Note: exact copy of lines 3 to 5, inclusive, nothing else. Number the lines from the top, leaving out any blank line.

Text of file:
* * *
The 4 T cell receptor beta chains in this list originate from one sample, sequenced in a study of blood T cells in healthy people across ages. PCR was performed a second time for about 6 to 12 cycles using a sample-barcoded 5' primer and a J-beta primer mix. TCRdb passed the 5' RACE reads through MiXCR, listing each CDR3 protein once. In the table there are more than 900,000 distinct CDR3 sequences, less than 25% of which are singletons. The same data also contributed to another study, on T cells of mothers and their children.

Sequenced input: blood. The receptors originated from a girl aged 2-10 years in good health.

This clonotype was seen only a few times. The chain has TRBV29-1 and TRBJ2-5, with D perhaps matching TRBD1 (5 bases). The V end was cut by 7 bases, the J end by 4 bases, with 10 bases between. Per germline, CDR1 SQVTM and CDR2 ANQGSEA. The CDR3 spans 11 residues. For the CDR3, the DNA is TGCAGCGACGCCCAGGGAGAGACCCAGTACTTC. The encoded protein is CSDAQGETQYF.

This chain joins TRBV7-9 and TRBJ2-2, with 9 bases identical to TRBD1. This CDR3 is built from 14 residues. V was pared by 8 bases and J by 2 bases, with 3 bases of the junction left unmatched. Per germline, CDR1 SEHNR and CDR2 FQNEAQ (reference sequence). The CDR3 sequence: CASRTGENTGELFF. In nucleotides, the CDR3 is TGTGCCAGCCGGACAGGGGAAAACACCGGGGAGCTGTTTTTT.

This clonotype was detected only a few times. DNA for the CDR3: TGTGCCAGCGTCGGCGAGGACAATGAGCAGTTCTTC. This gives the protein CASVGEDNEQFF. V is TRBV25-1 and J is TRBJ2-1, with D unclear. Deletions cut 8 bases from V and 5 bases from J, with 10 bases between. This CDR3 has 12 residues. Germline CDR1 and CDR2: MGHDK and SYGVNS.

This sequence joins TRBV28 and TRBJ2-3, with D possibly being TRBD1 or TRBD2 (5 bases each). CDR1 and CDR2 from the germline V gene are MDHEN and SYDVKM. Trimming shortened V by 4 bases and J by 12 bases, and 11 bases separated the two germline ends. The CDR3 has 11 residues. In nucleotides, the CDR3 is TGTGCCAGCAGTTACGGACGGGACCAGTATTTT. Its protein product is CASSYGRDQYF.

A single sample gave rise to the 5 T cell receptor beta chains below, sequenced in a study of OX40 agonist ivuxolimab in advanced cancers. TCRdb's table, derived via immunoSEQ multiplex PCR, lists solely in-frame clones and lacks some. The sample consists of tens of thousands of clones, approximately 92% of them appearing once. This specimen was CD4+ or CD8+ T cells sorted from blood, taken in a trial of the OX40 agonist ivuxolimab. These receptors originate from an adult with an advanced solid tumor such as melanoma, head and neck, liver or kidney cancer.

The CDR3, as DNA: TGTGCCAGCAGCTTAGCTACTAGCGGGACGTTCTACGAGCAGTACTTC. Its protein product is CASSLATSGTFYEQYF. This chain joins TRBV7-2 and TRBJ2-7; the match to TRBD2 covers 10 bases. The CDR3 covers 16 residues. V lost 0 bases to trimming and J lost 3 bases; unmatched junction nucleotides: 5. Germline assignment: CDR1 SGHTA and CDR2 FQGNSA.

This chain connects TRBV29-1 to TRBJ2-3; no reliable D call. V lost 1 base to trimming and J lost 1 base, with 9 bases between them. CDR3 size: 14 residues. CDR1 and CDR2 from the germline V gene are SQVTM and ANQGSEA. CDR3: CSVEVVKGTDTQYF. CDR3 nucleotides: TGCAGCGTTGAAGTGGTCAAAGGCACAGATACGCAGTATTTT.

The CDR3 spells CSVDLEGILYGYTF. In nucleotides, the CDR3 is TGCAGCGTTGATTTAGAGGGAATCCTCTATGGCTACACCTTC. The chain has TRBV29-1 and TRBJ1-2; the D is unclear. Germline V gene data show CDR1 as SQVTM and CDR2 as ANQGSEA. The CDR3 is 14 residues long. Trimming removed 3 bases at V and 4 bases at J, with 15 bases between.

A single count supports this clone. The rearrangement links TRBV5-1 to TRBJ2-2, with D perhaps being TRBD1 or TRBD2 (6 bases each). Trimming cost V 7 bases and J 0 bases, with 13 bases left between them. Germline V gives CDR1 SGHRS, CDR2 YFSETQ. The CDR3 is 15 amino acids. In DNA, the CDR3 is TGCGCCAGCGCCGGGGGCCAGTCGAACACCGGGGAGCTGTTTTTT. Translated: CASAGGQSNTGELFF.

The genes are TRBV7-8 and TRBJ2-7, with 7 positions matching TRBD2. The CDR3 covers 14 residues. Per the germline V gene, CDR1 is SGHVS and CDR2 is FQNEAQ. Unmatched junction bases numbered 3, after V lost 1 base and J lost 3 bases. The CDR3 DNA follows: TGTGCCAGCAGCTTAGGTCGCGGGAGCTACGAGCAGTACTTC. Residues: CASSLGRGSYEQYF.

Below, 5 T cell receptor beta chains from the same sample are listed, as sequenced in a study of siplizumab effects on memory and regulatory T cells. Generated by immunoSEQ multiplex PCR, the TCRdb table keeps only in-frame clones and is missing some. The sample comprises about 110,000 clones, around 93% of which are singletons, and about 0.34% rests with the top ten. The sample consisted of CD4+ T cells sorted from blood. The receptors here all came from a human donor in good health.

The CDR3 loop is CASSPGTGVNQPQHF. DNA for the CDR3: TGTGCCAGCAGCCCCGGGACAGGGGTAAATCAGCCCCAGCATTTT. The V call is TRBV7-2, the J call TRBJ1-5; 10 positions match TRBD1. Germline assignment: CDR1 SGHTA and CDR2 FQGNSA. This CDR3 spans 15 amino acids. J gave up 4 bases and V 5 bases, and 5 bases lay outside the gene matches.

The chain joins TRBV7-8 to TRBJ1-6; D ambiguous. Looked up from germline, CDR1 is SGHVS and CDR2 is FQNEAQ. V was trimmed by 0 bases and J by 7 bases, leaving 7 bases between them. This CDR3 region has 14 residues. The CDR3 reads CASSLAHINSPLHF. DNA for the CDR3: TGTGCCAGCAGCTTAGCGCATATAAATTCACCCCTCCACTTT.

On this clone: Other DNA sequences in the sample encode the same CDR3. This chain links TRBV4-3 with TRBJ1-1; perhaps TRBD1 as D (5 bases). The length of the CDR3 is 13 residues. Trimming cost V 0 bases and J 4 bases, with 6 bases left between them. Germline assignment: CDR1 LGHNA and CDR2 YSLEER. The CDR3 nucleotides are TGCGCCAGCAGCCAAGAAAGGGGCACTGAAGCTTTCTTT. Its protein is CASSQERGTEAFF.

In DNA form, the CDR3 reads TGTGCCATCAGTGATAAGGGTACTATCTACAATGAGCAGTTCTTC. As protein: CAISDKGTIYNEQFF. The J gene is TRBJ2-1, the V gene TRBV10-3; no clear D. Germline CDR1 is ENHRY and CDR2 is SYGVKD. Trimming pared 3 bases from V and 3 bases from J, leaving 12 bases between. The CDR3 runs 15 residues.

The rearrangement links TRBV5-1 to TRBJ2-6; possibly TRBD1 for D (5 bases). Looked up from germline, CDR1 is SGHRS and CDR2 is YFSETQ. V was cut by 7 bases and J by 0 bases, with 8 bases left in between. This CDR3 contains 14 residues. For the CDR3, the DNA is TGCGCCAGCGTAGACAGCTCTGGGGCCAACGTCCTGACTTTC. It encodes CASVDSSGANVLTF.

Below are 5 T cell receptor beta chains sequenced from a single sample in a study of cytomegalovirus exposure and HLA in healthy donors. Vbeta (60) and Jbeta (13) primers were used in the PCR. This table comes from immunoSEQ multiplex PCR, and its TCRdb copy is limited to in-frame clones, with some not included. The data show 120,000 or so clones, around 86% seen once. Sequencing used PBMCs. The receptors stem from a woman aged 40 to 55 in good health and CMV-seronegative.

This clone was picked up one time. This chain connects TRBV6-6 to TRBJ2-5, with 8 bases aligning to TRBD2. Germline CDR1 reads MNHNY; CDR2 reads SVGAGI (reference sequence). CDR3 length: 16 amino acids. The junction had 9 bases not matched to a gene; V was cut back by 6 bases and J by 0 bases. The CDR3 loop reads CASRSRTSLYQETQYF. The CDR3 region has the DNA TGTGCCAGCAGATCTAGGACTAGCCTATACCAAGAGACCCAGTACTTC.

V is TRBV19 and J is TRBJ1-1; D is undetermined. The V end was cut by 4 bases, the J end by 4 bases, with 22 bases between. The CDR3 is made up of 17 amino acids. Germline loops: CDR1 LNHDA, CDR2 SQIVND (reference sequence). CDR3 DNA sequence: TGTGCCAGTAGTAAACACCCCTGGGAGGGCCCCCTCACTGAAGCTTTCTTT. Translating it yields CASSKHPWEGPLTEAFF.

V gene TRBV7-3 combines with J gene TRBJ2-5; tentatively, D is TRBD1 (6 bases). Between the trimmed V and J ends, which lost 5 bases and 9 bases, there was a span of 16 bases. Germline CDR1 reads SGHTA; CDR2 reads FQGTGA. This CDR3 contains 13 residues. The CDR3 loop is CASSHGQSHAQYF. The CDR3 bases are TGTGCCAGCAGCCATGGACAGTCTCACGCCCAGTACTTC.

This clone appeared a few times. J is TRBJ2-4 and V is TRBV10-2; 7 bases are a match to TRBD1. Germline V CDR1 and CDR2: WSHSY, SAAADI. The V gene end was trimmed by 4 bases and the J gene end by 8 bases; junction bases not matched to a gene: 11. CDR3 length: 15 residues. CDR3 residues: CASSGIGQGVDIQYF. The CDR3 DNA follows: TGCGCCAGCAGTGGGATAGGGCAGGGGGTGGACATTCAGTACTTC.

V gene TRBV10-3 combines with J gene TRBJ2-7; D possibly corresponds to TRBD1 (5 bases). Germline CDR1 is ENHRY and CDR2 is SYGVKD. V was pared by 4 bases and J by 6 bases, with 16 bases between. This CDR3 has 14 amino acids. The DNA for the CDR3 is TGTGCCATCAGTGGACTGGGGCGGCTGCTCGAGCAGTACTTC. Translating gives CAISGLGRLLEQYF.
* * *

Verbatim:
This clonotype was seen only a few times. The chain has TRBV29-1 and TRBJ2-5, with D perhaps matching TRBD1 (5 bases). The V end was cut by 7 bases, the J end by 4 bases, with 10 bases between. Per germline, CDR1 SQVTM and CDR2 ANQGSEA. The CDR3 spans 11 residues. For the CDR3, the DNA is TGCAGCGACGCCCAGGGAGAGACCCAGTACTTC. The encoded protein is CSDAQGETQYF.

This chain joins TRBV7-9 and TRBJ2-2, with 9 bases identical to TRBD1. This CDR3 is built from 14 residues. V was pared by 8 bases and J by 2 bases, with 3 bases of the junction left unmatched. Per germline, CDR1 SEHNR and CDR2 FQNEAQ (reference sequence). The CDR3 sequence: CASRTGENTGELFF. In nucleotides, the CDR3 is TGTGCCAGCCGGACAGGGGAAAACACCGGGGAGCTGTTTTTT.

This clonotype was detected only a few times. DNA for the CDR3: TGTGCCAGCGTCGGCGAGGACAATGAGCAGTTCTTC. This gives the protein CASVGEDNEQFF. V is TRBV25-1 and J is TRBJ2-1, with D unclear. Deletions cut 8 bases from V and 5 bases from J, with 10 bases between. This CDR3 has 12 residues. Germline CDR1 and CDR2: MGHDK and SYGVNS.